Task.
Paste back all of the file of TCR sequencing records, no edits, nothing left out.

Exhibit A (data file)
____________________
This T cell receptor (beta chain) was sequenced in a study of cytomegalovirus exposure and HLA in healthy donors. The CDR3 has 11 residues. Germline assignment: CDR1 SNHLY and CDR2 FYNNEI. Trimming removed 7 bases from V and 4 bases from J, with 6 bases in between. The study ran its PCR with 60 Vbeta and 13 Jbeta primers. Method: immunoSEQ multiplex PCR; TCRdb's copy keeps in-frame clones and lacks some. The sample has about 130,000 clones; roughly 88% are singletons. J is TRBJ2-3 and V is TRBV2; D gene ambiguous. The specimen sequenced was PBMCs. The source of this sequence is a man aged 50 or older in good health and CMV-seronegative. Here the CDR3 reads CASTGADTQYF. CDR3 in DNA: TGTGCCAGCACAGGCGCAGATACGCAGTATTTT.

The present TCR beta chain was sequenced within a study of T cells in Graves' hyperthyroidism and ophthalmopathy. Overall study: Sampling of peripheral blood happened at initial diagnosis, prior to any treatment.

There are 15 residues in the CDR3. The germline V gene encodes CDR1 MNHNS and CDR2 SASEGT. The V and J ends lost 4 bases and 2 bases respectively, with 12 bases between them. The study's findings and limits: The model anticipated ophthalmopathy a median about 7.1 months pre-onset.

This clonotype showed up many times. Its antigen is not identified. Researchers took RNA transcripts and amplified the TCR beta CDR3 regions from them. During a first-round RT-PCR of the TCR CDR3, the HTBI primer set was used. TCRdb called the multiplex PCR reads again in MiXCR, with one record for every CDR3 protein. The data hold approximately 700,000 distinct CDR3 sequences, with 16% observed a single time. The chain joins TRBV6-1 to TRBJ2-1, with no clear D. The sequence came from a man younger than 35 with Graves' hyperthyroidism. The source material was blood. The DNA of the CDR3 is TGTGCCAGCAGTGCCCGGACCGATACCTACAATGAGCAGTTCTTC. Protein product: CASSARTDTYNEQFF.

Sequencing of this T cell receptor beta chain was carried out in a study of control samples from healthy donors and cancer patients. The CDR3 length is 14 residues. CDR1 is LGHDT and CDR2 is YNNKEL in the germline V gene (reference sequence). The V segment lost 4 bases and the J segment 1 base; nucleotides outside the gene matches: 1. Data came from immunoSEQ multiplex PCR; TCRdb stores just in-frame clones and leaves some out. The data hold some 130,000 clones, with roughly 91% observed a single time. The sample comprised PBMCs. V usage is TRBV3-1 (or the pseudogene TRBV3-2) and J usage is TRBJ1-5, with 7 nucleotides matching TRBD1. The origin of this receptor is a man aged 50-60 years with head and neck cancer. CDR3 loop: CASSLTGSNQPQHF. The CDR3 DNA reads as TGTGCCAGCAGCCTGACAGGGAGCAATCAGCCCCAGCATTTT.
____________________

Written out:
This T cell receptor (beta chain) was sequenced in a study of cytomegalovirus exposure and HLA in healthy donors. The CDR3 has 11 residues. Germline assignment: CDR1 SNHLY and CDR2 FYNNEI. Trimming removed 7 bases from V and 4 bases from J, with 6 bases in between. The study ran its PCR with 60 Vbeta and 13 Jbeta primers. Method: immunoSEQ multiplex PCR; TCRdb's copy keeps in-frame clones and lacks some. The sample has about 130,000 clones; roughly 88% are singletons. J is TRBJ2-3 and V is TRBV2; D gene ambiguous. The specimen sequenced was PBMCs. The source of this sequence is a man aged 50 or older in good health and CMV-seronegative. Here the CDR3 reads CASTGADTQYF. CDR3 in DNA: TGTGCCAGCACAGGCGCAGATACGCAGTATTTT.

The present TCR beta chain was sequenced within a study of T cells in Graves' hyperthyroidism and ophthalmopathy. Overall study: Sampling of peripheral blood happened at initial diagnosis, prior to any treatment.

There are 15 residues in the CDR3. The germline V gene encodes CDR1 MNHNS and CDR2 SASEGT. The V and J ends lost 4 bases and 2 bases respectively, with 12 bases between them. The study's findings and limits: The model anticipated ophthalmopathy a median about 7.1 months pre-onset.

This clonotype showed up many times. Its antigen is not identified. Researchers took RNA transcripts and amplified the TCR beta CDR3 regions from them. During a first-round RT-PCR of the TCR CDR3, the HTBI primer set was used. TCRdb called the multiplex PCR reads again in MiXCR, with one record for every CDR3 protein. The data hold approximately 700,000 distinct CDR3 sequences, with 16% observed a single time. The chain joins TRBV6-1 to TRBJ2-1, with no clear D. The sequence came from a man younger than 35 with Graves' hyperthyroidism. The source material was blood. The DNA of the CDR3 is TGTGCCAGCAGTGCCCGGACCGATACCTACAATGAGCAGTTCTTC. Protein product: CASSARTDTYNEQFF.

Sequencing of this T cell receptor beta chain was carried out in a study of control samples from healthy donors and cancer patients. The CDR3 length is 14 residues. CDR1 is LGHDT and CDR2 is YNNKEL in the germline V gene (reference sequence). The V segment lost 4 bases and the J segment 1 base; nucleotides outside the gene matches: 1. Data came from immunoSEQ multiplex PCR; TCRdb stores just in-frame clones and leaves some out. The data hold some 130,000 clones, with roughly 91% observed a single time. The sample comprised PBMCs. V usage is TRBV3-1 (or the pseudogene TRBV3-2) and J usage is TRBJ1-5, with 7 nucleotides matching TRBD1. The origin of this receptor is a man aged 50-60 years with head and neck cancer. CDR3 loop: CASSLTGSNQPQHF. The CDR3 DNA reads as TGTGCCAGCAGCCTGACAGGGAGCAATCAGCCCCAGCATTTT.